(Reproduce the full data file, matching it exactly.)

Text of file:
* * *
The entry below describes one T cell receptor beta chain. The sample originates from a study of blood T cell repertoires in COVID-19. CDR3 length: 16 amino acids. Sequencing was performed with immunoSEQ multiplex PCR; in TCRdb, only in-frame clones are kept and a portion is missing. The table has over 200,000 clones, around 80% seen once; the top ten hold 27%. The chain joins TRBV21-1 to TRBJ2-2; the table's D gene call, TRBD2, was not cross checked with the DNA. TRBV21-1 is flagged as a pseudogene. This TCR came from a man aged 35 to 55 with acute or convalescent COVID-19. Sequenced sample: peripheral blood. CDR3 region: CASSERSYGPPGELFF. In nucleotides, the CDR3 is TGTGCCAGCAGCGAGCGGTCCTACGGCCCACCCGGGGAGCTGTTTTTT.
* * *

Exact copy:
The entry below describes one T cell receptor beta chain. The sample originates from a study of blood T cell repertoires in COVID-19. CDR3 length: 16 amino acids. Sequencing was performed with immunoSEQ multiplex PCR; in TCRdb, only in-frame clones are kept and a portion is missing. The table has over 200,000 clones, around 80% seen once; the top ten hold 27%. The chain joins TRBV21-1 to TRBJ2-2; the table's D gene call, TRBD2, was not cross checked with the DNA. TRBV21-1 is flagged as a pseudogene. This TCR came from a man aged 35 to 55 with acute or convalescent COVID-19. Sequenced sample: peripheral blood. CDR3 region: CASSERSYGPPGELFF. In nucleotides, the CDR3 is TGTGCCAGCAGCGAGCGGTCCTACGGCCCACCCGGGGAGCTGTTTTTT.